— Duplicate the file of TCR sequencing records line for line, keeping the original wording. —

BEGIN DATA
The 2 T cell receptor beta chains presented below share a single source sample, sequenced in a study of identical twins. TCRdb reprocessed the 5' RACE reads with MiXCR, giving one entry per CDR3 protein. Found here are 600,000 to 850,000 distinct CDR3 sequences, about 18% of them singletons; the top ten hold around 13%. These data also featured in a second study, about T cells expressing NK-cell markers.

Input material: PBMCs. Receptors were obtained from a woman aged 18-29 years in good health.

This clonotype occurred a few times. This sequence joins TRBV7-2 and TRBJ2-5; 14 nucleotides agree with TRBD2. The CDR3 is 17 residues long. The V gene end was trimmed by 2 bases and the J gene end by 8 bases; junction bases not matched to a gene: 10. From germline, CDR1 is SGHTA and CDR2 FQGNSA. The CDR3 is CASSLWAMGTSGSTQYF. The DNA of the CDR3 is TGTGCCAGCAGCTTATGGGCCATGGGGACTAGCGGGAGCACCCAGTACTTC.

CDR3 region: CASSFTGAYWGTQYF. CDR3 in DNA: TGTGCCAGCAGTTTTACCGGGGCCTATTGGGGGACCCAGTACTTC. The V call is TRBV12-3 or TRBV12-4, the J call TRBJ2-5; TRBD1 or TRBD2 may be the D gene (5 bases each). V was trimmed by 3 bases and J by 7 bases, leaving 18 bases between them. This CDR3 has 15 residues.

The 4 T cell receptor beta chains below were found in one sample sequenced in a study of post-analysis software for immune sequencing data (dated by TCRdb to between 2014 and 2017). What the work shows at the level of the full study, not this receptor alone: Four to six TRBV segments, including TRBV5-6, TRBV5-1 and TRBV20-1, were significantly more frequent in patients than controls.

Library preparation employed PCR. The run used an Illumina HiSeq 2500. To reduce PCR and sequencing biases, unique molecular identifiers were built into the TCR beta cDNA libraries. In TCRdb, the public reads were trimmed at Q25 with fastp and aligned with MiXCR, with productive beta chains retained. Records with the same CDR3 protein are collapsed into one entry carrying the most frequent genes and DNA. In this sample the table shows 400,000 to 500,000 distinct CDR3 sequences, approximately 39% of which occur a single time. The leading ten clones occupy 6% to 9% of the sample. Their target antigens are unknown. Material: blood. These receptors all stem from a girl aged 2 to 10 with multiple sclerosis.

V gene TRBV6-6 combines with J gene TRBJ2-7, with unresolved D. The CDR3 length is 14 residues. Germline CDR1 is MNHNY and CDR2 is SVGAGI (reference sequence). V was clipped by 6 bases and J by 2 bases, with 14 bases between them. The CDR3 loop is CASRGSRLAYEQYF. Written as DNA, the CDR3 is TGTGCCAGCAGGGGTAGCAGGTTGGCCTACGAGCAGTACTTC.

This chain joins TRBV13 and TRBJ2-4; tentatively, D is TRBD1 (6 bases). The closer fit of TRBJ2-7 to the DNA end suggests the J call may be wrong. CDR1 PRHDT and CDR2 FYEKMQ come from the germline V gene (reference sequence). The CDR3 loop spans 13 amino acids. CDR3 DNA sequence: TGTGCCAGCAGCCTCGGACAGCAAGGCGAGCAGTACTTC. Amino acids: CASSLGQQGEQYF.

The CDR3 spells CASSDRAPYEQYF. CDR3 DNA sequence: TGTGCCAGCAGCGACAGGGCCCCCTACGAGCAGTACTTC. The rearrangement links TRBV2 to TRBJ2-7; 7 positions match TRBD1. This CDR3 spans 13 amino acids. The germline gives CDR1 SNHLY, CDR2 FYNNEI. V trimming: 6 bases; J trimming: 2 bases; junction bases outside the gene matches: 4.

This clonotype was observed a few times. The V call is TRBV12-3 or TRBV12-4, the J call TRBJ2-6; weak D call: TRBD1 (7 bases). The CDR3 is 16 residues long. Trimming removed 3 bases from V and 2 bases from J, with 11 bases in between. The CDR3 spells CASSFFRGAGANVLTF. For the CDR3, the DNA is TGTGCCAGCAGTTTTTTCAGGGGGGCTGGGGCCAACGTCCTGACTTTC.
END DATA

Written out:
The 2 T cell receptor beta chains presented below share a single source sample, sequenced in a study of identical twins. TCRdb reprocessed the 5' RACE reads with MiXCR, giving one entry per CDR3 protein. Found here are 600,000 to 850,000 distinct CDR3 sequences, about 18% of them singletons; the top ten hold around 13%. These data also featured in a second study, about T cells expressing NK-cell markers.

Input material: PBMCs. Receptors were obtained from a woman aged 18-29 years in good health.

This clonotype occurred a few times. This sequence joins TRBV7-2 and TRBJ2-5; 14 nucleotides agree with TRBD2. The CDR3 is 17 residues long. The V gene end was trimmed by 2 bases and the J gene end by 8 bases; junction bases not matched to a gene: 10. From germline, CDR1 is SGHTA and CDR2 FQGNSA. The CDR3 is CASSLWAMGTSGSTQYF. The DNA of the CDR3 is TGTGCCAGCAGCTTATGGGCCATGGGGACTAGCGGGAGCACCCAGTACTTC.

CDR3 region: CASSFTGAYWGTQYF. CDR3 in DNA: TGTGCCAGCAGTTTTACCGGGGCCTATTGGGGGACCCAGTACTTC. The V call is TRBV12-3 or TRBV12-4, the J call TRBJ2-5; TRBD1 or TRBD2 may be the D gene (5 bases each). V was trimmed by 3 bases and J by 7 bases, leaving 18 bases between them. This CDR3 has 15 residues.

The 4 T cell receptor beta chains below were found in one sample sequenced in a study of post-analysis software for immune sequencing data (dated by TCRdb to between 2014 and 2017). What the work shows at the level of the full study, not this receptor alone: Four to six TRBV segments, including TRBV5-6, TRBV5-1 and TRBV20-1, were significantly more frequent in patients than controls.

Library preparation employed PCR. The run used an Illumina HiSeq 2500. To reduce PCR and sequencing biases, unique molecular identifiers were built into the TCR beta cDNA libraries. In TCRdb, the public reads were trimmed at Q25 with fastp and aligned with MiXCR, with productive beta chains retained. Records with the same CDR3 protein are collapsed into one entry carrying the most frequent genes and DNA. In this sample the table shows 400,000 to 500,000 distinct CDR3 sequences, approximately 39% of which occur a single time. The leading ten clones occupy 6% to 9% of the sample. Their target antigens are unknown. Material: blood. These receptors all stem from a girl aged 2 to 10 with multiple sclerosis.

V gene TRBV6-6 combines with J gene TRBJ2-7, with unresolved D. The CDR3 length is 14 residues. Germline CDR1 is MNHNY and CDR2 is SVGAGI (reference sequence). V was clipped by 6 bases and J by 2 bases, with 14 bases between them. The CDR3 loop is CASRGSRLAYEQYF. Written as DNA, the CDR3 is TGTGCCAGCAGGGGTAGCAGGTTGGCCTACGAGCAGTACTTC.

This chain joins TRBV13 and TRBJ2-4; tentatively, D is TRBD1 (6 bases). The closer fit of TRBJ2-7 to the DNA end suggests the J call may be wrong. CDR1 PRHDT and CDR2 FYEKMQ come from the germline V gene (reference sequence). The CDR3 loop spans 13 amino acids. CDR3 DNA sequence: TGTGCCAGCAGCCTCGGACAGCAAGGCGAGCAGTACTTC. Amino acids: CASSLGQQGEQYF.

The CDR3 spells CASSDRAPYEQYF. CDR3 DNA sequence: TGTGCCAGCAGCGACAGGGCCCCCTACGAGCAGTACTTC. The rearrangement links TRBV2 to TRBJ2-7; 7 positions match TRBD1. This CDR3 spans 13 amino acids. The germline gives CDR1 SNHLY, CDR2 FYNNEI. V trimming: 6 bases; J trimming: 2 bases; junction bases outside the gene matches: 4.

This clonotype was observed a few times. The V call is TRBV12-3 or TRBV12-4, the J call TRBJ2-6; weak D call: TRBD1 (7 bases). The CDR3 is 16 residues long. Trimming removed 3 bases from V and 2 bases from J, with 11 bases in between. The CDR3 spells CASSFFRGAGANVLTF. For the CDR3, the DNA is TGTGCCAGCAGTTTTTTCAGGGGGGCTGGGGCCAACGTCCTGACTTTC.